3. Insert your succulent cuttings into the soil.  Succulents are one of those amazing plants where the roots just grow when a cutting is placed into soil.
4. Gently give your new creations a light spray of water using a spray bottle.  You will only need to spray your succulents every now and then as they do not like being too wet.
The eggshell succulents look pretty cool displayed in the egg carton and would also look stylish in ceramic egg cups.  We made our own egg cups by cutting a toilet roll into three and gluing on some origami paper.  I have a bit of a thing for origami paper, but you could use paint, fabric, wool or lace to decorate if you felt so inclined.   They are now proudly displayed on our window sill above the kitchen sink.
I was lucky enough to have a good friend who grows a great variety of succulents who gave me lots of small cuttings to play with, but if you can’t find any in a backyard near you, you will have no trouble finding them at your local nursery.
Have you ever planted anything in an eggshell?
You might like to try our mini Easter terrariums in a plastic egg too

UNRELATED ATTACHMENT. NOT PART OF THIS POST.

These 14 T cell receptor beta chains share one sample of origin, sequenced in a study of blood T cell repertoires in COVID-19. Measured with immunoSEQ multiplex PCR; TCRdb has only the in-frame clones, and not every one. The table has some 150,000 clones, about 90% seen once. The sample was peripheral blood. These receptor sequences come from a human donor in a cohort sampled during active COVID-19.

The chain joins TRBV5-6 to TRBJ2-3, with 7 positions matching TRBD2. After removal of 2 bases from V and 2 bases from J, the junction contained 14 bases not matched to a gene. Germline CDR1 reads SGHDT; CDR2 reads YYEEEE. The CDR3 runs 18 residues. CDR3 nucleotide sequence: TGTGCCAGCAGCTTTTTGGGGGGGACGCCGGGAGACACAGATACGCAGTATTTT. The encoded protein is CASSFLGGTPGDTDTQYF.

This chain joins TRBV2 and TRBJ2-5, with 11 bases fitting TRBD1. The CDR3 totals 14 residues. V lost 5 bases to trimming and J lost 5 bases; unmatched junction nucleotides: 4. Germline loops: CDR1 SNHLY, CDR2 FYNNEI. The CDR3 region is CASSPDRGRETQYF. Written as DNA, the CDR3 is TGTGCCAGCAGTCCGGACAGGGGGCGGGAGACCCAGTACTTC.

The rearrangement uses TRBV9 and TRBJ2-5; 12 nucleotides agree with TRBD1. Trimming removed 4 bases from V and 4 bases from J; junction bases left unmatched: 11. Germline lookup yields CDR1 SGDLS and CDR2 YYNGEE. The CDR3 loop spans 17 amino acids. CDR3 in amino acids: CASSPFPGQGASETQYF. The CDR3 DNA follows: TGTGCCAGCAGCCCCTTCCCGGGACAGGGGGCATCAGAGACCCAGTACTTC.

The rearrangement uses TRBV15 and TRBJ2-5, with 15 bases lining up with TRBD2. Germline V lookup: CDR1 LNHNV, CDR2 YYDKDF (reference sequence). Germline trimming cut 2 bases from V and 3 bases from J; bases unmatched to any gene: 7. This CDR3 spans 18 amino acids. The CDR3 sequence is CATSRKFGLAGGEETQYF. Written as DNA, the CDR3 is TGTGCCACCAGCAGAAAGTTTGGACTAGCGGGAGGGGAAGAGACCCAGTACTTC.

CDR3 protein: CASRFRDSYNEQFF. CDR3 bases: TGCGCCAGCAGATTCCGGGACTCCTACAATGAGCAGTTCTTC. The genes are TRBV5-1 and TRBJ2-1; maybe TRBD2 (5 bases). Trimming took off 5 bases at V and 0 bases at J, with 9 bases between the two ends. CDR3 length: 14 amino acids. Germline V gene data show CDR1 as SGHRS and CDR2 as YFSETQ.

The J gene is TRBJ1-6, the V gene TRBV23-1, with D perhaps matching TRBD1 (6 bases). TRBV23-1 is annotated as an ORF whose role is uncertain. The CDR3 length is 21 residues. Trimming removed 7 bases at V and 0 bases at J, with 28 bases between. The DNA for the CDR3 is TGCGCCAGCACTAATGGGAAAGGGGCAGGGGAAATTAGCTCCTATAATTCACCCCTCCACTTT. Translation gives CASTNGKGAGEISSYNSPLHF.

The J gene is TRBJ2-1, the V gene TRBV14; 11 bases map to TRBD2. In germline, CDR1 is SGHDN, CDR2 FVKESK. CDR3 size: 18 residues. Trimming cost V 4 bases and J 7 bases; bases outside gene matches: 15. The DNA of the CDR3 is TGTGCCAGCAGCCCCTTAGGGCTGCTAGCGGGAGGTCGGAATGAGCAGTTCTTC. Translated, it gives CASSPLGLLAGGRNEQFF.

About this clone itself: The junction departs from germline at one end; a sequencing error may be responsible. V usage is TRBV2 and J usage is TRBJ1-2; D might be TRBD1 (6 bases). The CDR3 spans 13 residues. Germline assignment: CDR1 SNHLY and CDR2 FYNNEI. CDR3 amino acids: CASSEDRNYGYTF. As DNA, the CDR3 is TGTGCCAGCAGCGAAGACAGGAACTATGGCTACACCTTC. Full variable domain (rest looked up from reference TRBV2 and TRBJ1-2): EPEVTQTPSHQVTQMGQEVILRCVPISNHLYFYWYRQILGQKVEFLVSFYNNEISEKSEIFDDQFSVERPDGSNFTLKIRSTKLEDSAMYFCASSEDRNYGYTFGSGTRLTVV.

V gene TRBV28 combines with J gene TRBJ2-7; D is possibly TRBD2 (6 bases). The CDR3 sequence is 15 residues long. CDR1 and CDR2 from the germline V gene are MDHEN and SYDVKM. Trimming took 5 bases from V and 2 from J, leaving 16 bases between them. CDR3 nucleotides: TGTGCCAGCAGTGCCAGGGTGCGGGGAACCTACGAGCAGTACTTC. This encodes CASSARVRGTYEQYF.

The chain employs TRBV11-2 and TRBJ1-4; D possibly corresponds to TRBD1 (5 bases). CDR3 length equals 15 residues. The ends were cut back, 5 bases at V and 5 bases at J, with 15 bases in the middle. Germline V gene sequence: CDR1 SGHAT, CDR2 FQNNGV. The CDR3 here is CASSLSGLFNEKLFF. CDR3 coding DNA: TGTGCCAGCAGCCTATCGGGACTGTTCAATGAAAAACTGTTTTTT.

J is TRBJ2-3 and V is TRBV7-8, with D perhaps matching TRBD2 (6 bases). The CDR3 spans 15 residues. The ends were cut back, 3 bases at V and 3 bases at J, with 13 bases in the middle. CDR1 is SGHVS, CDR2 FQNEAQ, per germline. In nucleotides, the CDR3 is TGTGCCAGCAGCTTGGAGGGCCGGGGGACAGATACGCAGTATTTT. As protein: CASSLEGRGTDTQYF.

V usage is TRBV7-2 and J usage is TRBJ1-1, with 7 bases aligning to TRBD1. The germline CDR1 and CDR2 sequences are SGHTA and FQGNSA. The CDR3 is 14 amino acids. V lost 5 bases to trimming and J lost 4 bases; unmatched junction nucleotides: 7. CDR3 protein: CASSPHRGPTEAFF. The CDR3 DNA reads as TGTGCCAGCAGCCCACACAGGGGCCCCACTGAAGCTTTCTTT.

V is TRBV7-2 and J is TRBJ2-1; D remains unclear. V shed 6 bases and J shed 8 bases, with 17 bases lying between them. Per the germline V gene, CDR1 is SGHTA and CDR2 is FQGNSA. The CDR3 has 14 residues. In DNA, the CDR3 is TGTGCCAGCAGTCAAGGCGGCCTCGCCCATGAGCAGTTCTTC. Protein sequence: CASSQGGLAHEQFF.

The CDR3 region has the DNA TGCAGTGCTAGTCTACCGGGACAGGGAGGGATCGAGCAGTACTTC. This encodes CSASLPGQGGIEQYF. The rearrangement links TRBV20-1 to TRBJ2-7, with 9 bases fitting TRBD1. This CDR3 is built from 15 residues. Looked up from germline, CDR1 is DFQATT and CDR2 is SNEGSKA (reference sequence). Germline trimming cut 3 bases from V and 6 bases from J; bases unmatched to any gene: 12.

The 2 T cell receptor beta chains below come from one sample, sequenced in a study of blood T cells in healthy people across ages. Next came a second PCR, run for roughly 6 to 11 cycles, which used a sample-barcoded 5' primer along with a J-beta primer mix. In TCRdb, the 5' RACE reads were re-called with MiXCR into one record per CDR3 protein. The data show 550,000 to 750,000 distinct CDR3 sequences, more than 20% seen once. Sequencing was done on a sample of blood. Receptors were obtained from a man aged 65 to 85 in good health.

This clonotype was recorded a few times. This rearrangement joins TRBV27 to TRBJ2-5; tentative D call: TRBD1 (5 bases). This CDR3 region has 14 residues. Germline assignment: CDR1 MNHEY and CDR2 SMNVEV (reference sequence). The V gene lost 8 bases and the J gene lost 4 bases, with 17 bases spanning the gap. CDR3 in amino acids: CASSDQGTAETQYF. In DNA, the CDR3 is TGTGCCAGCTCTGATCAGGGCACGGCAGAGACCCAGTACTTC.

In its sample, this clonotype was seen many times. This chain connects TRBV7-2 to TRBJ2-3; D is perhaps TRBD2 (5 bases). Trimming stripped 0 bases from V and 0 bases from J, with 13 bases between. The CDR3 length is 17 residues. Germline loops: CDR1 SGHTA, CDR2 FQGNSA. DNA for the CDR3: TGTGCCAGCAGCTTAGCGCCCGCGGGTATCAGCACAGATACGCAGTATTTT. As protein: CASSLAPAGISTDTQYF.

I am currently running a series on Easter crafts here on the blog, so if you have an Easter craft you’d like to share in a guest post on Frog Goose and Bear – shoot me an email coz I’d LOVE to hear from you!

http://froggooseandbear.blogspot.com.au/p/kids-craft.html

*This post was originally published on Kidspot Village Voices on 6 October 2012.

An Easter craft & ten things you can do with plastic eggs.


OK, so it’s a little early to be thinking about Easter.  Way too early for me, as I thrive on the last minute rush.  Well, maybe thrive is not quite the right word, but last minute is often the way we roll around here.  I’ve been writing a couple of Easter craft tutorials for Kidspot and so I’ve got into the Easter frame of mind a little earlier than usual.